Free & Forced Vibration Notes | EduRev

Theory of Machines (TOM)

Mechanical Engineering : Free & Forced Vibration Notes | EduRev

The document Free & Forced Vibration Notes | EduRev is a part of the Mechanical Engineering Course Theory of Machines (TOM).
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Mechanical Vibrations

The to and for motion of a body about its mean position is termed as mechanical vibrations or harmonic vibrations or oscillations.
[Mean Position = Equilibrium Position = Zero Position] All are same
Free & Forced Vibration Notes | EduRevType of oscillating waves

Any vibrating system is a combination of:

  • E storing device (i.e. mass = m)
  • E storing device (having stiffness = s)
  • Kinetic friction
  • Unbalanced forces
  1. Natural Vibrations
    The vibrations in which there is no friction at all (static friction may have, but no kinetic friction) as well as there is no unbalanced force after the initial release of the system are called as “Natural Vibrations”
    Free & Forced Vibration Notes | EduRevSpring-mass systemUsing D-Alembert's Principle:
    ma + sx = 0
    Free & Forced Vibration Notes | EduRevFree & Forced Vibration Notes | EduRev
  2. Energy Method to Calculate Natural Frequency
    This method is used only for natural vibrations and is used specially for Rolling problems.
    In Natural Vibrations,
    As, kinetic friction = 0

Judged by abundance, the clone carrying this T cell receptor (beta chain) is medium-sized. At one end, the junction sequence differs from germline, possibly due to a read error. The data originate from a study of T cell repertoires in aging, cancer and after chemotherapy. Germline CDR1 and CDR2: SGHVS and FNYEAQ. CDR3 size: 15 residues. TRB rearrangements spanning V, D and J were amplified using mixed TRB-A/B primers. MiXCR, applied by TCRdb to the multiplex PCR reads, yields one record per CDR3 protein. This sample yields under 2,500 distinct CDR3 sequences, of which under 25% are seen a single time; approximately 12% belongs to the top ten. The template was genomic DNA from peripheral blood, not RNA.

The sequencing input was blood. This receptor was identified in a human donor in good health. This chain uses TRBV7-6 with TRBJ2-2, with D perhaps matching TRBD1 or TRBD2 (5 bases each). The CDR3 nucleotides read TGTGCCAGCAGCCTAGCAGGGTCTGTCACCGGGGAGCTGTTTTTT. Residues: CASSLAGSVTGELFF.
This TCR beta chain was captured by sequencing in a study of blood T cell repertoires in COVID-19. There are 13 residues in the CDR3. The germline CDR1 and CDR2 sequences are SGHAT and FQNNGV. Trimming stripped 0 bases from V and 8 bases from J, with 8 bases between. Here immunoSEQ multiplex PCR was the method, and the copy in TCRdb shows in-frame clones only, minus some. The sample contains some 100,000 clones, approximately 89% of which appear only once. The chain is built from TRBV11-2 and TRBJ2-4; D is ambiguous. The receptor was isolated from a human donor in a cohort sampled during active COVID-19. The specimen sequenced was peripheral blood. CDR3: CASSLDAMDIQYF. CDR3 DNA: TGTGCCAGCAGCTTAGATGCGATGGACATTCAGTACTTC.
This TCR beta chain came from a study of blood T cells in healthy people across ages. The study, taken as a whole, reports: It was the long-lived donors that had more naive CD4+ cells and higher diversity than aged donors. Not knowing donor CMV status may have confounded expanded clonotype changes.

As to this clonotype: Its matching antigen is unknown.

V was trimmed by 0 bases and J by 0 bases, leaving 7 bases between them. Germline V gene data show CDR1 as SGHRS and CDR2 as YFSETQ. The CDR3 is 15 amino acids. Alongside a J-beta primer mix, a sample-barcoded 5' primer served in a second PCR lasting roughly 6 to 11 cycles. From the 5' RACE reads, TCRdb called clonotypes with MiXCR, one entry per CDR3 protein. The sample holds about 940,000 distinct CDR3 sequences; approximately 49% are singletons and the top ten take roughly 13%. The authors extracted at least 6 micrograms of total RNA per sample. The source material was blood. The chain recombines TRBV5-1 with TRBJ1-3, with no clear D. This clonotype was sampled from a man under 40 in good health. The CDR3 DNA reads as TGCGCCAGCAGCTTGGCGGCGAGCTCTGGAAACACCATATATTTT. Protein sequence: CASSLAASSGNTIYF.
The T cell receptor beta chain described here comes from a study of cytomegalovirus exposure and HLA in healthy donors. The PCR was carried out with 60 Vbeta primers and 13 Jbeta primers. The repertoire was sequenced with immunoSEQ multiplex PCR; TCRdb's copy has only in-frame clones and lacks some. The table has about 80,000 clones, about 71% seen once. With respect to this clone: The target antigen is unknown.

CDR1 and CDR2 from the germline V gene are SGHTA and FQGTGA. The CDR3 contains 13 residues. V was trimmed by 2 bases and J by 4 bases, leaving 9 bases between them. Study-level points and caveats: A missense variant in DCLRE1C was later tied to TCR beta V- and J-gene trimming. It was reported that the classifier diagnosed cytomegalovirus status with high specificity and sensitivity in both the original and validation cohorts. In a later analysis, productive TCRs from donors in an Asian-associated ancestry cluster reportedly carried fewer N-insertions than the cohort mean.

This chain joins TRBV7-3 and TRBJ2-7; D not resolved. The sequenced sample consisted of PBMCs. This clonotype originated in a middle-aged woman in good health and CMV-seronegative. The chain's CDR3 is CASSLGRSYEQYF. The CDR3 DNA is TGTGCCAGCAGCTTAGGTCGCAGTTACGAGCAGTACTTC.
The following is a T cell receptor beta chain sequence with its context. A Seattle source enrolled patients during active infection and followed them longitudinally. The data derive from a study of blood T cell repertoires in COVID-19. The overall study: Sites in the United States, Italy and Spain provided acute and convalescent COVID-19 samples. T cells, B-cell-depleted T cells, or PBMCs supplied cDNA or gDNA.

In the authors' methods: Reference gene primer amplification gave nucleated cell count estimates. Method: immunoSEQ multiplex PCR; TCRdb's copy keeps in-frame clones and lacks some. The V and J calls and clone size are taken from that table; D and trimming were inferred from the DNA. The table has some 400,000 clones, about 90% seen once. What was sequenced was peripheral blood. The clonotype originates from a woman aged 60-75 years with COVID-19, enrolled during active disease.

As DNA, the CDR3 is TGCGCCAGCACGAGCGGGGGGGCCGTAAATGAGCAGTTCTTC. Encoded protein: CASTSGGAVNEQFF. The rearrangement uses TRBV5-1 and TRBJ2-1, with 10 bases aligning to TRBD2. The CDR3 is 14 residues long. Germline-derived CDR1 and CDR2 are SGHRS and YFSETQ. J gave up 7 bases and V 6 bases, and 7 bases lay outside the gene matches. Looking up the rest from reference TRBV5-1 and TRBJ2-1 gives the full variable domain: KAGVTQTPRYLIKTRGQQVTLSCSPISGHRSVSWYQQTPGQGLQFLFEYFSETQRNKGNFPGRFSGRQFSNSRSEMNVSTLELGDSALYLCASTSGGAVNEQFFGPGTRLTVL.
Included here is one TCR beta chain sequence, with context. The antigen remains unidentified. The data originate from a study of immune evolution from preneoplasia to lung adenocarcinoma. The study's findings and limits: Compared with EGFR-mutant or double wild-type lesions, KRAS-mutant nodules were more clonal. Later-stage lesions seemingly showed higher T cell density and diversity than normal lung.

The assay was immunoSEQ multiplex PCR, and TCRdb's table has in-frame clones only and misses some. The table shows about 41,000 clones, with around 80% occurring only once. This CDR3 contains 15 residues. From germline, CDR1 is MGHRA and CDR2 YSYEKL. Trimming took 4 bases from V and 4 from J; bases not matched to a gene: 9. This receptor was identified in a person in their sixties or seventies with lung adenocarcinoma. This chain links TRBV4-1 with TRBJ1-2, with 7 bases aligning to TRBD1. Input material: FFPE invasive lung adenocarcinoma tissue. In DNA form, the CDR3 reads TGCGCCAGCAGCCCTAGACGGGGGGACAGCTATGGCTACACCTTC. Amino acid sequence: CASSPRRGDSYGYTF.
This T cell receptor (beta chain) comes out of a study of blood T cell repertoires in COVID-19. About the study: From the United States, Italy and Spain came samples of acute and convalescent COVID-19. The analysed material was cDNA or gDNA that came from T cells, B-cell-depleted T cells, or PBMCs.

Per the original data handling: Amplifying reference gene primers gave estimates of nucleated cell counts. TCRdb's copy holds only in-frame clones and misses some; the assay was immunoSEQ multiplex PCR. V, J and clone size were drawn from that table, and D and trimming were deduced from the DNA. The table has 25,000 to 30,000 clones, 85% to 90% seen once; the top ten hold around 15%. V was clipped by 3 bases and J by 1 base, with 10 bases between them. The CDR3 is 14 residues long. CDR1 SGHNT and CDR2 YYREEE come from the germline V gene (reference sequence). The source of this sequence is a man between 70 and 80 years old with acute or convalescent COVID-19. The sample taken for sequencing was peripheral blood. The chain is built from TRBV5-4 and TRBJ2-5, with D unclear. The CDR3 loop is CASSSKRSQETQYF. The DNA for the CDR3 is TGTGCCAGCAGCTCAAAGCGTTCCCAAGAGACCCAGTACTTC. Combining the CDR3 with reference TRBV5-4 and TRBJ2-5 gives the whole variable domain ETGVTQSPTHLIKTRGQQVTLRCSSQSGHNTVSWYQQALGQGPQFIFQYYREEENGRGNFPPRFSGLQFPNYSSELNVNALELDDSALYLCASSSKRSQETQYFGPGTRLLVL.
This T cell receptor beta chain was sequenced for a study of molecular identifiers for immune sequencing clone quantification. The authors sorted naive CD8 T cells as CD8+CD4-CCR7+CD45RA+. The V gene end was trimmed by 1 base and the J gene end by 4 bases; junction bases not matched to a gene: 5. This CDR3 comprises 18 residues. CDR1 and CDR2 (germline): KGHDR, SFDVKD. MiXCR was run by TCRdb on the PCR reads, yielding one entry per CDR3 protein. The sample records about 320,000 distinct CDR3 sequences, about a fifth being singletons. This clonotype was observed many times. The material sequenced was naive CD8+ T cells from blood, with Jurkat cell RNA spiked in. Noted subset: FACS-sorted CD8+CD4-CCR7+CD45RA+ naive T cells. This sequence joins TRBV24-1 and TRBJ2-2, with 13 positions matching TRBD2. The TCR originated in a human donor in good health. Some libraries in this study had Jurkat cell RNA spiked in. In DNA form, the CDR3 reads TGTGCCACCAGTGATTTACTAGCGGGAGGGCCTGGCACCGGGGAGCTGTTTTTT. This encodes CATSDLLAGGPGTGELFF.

Total energy = constant
    Free & Forced Vibration Notes | EduRev
  3. Torsional Vibrations
    The vibrations of a system about its own center of mass is termed as torsional vibrations.
    In case of torsional vibrations, At fixed Print, as. Hence, Vibration’s amplitude will also zero. This point is called ‘Node’.
    Free & Forced Vibration Notes | EduRevshaft-rotor systemFree & Forced Vibration Notes | EduRev
    (kT = Torsional stiffness of shaft)
    Note: If shaft mass MOI is also considered (= Is)
    Free & Forced Vibration Notes | EduRev
    (i) Two-Rotor System
    Free & Forced Vibration Notes | EduRev2-rotor systemAt Node Point:
    ωn1 = ωn2 (i.e. net vibrations of Node Point = 0)
    Free & Forced Vibration Notes | EduRev
    for this same shaft, G1J1 = G2 J2      [∵ G1 = G2, J1 = J2]
    ⇒ I11 = I22    (2)
    Also, ℓ1 + ℓ2 = ℓ   (3)
  4. Rayleigh’s Method to Calculate Natural Frequency (Method of Static Deflection of Mass)
    Free & Forced Vibration Notes | EduRevBasic spring Mass System∇ = static deflection of mass ′m′
    = (mg/s)  [∵ mg = s · ∇]
    Free & Forced Vibration Notes | EduRev
  5. Longitudinal-Vibrations of Beams
    Vibrations along the length of Beam are termed as longitudinal vibrations.
    Free & Forced Vibration Notes | EduRevlongitudinal vibrations of a beamAxial or longitudinal stiffness of beam,
    s = (AE/L)
    Free & Forced Vibration Notes | EduRev
  6. Transverse –Vibrations of Beams
    Vibrations in a direction perpendicular to axis of the Beam.
    Free & Forced Vibration Notes | EduRevTransverse vibrations of a beamFree & Forced Vibration Notes | EduRev
    where, δ = static defection of Beam Under transverses loads
    Example:
    For a cantilever Beam with Point load 'w' at free end δ = WL3/ 3EL
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